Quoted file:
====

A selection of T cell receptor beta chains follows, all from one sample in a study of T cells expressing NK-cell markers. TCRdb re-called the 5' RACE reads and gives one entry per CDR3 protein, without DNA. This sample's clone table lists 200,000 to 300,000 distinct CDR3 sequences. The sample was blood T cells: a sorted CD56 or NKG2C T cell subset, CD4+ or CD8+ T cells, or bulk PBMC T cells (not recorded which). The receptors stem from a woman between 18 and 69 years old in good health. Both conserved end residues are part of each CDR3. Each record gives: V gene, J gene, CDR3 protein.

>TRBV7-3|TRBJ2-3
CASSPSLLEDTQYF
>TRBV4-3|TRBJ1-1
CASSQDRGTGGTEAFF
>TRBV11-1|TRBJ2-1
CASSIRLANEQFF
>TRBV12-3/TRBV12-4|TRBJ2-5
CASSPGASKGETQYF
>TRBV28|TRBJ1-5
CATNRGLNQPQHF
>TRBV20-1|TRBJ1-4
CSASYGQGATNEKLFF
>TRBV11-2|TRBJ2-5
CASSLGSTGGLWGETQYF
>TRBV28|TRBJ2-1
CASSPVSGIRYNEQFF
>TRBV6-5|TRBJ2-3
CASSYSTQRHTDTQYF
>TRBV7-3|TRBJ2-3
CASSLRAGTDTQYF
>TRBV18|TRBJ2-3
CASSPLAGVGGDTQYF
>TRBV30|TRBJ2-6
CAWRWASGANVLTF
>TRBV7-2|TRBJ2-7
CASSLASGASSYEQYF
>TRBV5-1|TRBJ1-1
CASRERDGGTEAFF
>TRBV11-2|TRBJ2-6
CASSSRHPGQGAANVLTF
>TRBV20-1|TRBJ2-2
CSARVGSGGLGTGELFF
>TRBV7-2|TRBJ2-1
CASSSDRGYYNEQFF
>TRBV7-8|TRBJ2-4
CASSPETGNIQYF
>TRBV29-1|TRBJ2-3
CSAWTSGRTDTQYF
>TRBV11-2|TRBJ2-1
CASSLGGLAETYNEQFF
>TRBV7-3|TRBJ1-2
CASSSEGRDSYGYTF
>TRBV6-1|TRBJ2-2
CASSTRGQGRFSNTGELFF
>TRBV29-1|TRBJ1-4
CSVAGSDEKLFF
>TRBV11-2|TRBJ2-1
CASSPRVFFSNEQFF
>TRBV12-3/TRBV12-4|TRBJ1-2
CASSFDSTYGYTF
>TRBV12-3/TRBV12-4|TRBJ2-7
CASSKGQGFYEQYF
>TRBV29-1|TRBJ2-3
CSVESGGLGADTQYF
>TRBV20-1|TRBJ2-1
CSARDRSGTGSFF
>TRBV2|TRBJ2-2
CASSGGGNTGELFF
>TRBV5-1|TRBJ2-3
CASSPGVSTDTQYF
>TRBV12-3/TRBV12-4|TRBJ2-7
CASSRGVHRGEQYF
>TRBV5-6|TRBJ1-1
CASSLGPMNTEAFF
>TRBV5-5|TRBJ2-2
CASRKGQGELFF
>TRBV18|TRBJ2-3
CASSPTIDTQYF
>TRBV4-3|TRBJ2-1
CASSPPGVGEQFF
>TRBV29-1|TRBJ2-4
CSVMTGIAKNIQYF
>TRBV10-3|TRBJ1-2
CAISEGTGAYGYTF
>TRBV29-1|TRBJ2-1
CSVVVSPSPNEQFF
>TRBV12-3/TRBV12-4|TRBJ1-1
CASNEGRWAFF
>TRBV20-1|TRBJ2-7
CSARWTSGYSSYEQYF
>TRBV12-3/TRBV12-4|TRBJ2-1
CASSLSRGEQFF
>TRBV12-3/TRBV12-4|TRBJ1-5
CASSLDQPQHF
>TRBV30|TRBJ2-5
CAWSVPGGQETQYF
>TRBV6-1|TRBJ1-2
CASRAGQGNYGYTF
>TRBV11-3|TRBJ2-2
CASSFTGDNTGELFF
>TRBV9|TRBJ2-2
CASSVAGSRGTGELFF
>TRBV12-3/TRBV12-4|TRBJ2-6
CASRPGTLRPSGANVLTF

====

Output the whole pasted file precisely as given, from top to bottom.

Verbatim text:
A selection of T cell receptor beta chains follows, all from one sample in a study of T cells expressing NK-cell markers. TCRdb re-called the 5' RACE reads and gives one entry per CDR3 protein, without DNA. This sample's clone table lists 200,000 to 300,000 distinct CDR3 sequences. The sample was blood T cells: a sorted CD56 or NKG2C T cell subset, CD4+ or CD8+ T cells, or bulk PBMC T cells (not recorded which). The receptors stem from a woman between 18 and 69 years old in good health. Both conserved end residues are part of each CDR3. Each record gives: V gene, J gene, CDR3 protein.

>TRBV7-3|TRBJ2-3
CASSPSLLEDTQYF
>TRBV4-3|TRBJ1-1
CASSQDRGTGGTEAFF
>TRBV11-1|TRBJ2-1
CASSIRLANEQFF
>TRBV12-3/TRBV12-4|TRBJ2-5
CASSPGASKGETQYF
>TRBV28|TRBJ1-5
CATNRGLNQPQHF
>TRBV20-1|TRBJ1-4
CSASYGQGATNEKLFF
>TRBV11-2|TRBJ2-5
CASSLGSTGGLWGETQYF
>TRBV28|TRBJ2-1
CASSPVSGIRYNEQFF
>TRBV6-5|TRBJ2-3
CASSYSTQRHTDTQYF
>TRBV7-3|TRBJ2-3
CASSLRAGTDTQYF
>TRBV18|TRBJ2-3
CASSPLAGVGGDTQYF
>TRBV30|TRBJ2-6
CAWRWASGANVLTF
>TRBV7-2|TRBJ2-7
CASSLASGASSYEQYF
>TRBV5-1|TRBJ1-1
CASRERDGGTEAFF
>TRBV11-2|TRBJ2-6
CASSSRHPGQGAANVLTF
>TRBV20-1|TRBJ2-2
CSARVGSGGLGTGELFF
>TRBV7-2|TRBJ2-1
CASSSDRGYYNEQFF
>TRBV7-8|TRBJ2-4
CASSPETGNIQYF
>TRBV29-1|TRBJ2-3
CSAWTSGRTDTQYF
>TRBV11-2|TRBJ2-1
CASSLGGLAETYNEQFF
>TRBV7-3|TRBJ1-2
CASSSEGRDSYGYTF
>TRBV6-1|TRBJ2-2
CASSTRGQGRFSNTGELFF
>TRBV29-1|TRBJ1-4
CSVAGSDEKLFF
>TRBV11-2|TRBJ2-1
CASSPRVFFSNEQFF
>TRBV12-3/TRBV12-4|TRBJ1-2
CASSFDSTYGYTF
>TRBV12-3/TRBV12-4|TRBJ2-7
CASSKGQGFYEQYF
>TRBV29-1|TRBJ2-3
CSVESGGLGADTQYF
>TRBV20-1|TRBJ2-1
CSARDRSGTGSFF
>TRBV2|TRBJ2-2
CASSGGGNTGELFF
>TRBV5-1|TRBJ2-3
CASSPGVSTDTQYF
>TRBV12-3/TRBV12-4|TRBJ2-7
CASSRGVHRGEQYF
>TRBV5-6|TRBJ1-1
CASSLGPMNTEAFF
>TRBV5-5|TRBJ2-2
CASRKGQGELFF
>TRBV18|TRBJ2-3
CASSPTIDTQYF
>TRBV4-3|TRBJ2-1
CASSPPGVGEQFF
>TRBV29-1|TRBJ2-4
CSVMTGIAKNIQYF
>TRBV10-3|TRBJ1-2
CAISEGTGAYGYTF
>TRBV29-1|TRBJ2-1
CSVVVSPSPNEQFF
>TRBV12-3/TRBV12-4|TRBJ1-1
CASNEGRWAFF
>TRBV20-1|TRBJ2-7
CSARWTSGYSSYEQYF
>TRBV12-3/TRBV12-4|TRBJ2-1
CASSLSRGEQFF
>TRBV12-3/TRBV12-4|TRBJ1-5
CASSLDQPQHF
>TRBV30|TRBJ2-5
CAWSVPGGQETQYF
>TRBV6-1|TRBJ1-2
CASRAGQGNYGYTF
>TRBV11-3|TRBJ2-2
CASSFTGDNTGELFF
>TRBV9|TRBJ2-2
CASSVAGSRGTGELFF
>TRBV12-3/TRBV12-4|TRBJ2-6
CASRPGTLRPSGANVLTF